Now more than ever, to get back on the path to recovery, this economy needs to do what it has always done best — innovate and lead. Few sectors of the economy are better suited to do this than the ET industry. With new laws and regulations making environmental compliance tougher, U.S. firms are — out of necessity — finding, developing, and creating new ways to continue expanding while reducing environmental impacts. This experience has provided U.S. companies with the opportunity to get an edge over the competition, and they must take advantage.
The size of the world market for environmental goods and services – $782 billion – is comparable to the aerospace and pharmaceutical industries and presents important opportunities for U.S. industry. In 2008, the United States’ environmental technologies and services industry supported 1.7 million jobs. The industry generated approximately $300 billion in revenues and exported goods and services worth $44 billion – larger than exports of sectors such as plastics and rubber products. Air pollution control equipment alone generated revenues of $18 billion in 2008, including exports of approximately $3 billion.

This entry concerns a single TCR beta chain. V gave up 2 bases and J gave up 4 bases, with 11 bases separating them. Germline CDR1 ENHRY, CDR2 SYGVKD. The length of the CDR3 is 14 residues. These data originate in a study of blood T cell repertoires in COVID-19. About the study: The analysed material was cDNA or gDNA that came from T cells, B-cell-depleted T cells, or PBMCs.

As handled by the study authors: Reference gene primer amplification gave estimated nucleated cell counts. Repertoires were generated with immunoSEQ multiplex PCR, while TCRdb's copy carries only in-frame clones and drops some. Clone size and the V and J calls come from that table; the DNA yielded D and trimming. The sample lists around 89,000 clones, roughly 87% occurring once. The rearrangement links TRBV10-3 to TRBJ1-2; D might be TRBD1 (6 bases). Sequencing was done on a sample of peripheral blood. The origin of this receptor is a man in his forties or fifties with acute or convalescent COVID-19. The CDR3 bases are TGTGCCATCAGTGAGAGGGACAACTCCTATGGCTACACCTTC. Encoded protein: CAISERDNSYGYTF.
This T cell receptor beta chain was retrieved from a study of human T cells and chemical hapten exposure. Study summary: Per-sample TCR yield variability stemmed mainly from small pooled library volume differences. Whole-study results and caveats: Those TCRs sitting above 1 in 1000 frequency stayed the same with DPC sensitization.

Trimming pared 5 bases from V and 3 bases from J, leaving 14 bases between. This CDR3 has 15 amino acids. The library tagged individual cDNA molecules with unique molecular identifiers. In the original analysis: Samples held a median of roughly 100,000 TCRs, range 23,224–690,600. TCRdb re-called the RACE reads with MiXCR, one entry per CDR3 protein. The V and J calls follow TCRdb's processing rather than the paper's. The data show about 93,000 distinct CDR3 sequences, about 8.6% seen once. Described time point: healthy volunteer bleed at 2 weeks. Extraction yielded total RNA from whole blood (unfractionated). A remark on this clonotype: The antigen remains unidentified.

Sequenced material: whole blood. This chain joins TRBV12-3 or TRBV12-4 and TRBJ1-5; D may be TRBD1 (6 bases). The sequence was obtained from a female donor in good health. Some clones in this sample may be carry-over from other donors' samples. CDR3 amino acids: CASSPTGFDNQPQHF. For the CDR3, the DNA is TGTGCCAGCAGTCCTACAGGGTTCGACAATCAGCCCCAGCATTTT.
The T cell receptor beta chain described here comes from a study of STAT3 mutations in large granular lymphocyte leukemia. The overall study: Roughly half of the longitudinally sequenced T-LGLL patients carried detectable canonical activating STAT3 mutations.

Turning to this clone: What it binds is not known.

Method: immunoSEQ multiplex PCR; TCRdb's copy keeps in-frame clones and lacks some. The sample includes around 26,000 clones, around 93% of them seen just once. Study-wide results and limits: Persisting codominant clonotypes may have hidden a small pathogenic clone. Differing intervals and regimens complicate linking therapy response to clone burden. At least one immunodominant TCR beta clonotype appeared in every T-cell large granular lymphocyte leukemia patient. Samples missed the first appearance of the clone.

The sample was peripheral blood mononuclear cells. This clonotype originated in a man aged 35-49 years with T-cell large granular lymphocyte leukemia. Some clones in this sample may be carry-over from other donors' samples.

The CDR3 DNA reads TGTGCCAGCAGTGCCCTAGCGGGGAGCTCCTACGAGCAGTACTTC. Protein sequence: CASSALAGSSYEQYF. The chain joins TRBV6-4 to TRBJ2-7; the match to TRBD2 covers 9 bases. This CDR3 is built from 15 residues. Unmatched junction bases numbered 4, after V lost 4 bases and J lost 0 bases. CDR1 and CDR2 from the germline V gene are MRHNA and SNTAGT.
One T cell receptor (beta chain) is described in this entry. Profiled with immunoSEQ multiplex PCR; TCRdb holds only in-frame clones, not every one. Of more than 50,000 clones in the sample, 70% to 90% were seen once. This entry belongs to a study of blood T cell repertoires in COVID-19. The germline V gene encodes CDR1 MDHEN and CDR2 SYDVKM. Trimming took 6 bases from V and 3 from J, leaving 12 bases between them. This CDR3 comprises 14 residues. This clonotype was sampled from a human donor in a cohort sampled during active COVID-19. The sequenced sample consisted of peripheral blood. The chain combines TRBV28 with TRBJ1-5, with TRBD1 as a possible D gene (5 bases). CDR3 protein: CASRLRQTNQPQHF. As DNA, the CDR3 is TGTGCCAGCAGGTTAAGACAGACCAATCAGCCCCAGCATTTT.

Without a doubt, over-regulation and governmental bureaucracy can stifle economic growth. However, the ET industry, rather than being part of this systemic problem, is, in reality, part of the solution. This industry is a highly adaptive, com- petitive, and useful one that has proven its worth by creating mil- lions of jobs and billions in profits and trade surpluses. If every sector of the economy had similar characteristics, it would be back on the path to growth.
1. Environmental Business International, San Diego, CA. U.S. Environmental Exports By Sector 2008 ($ billion)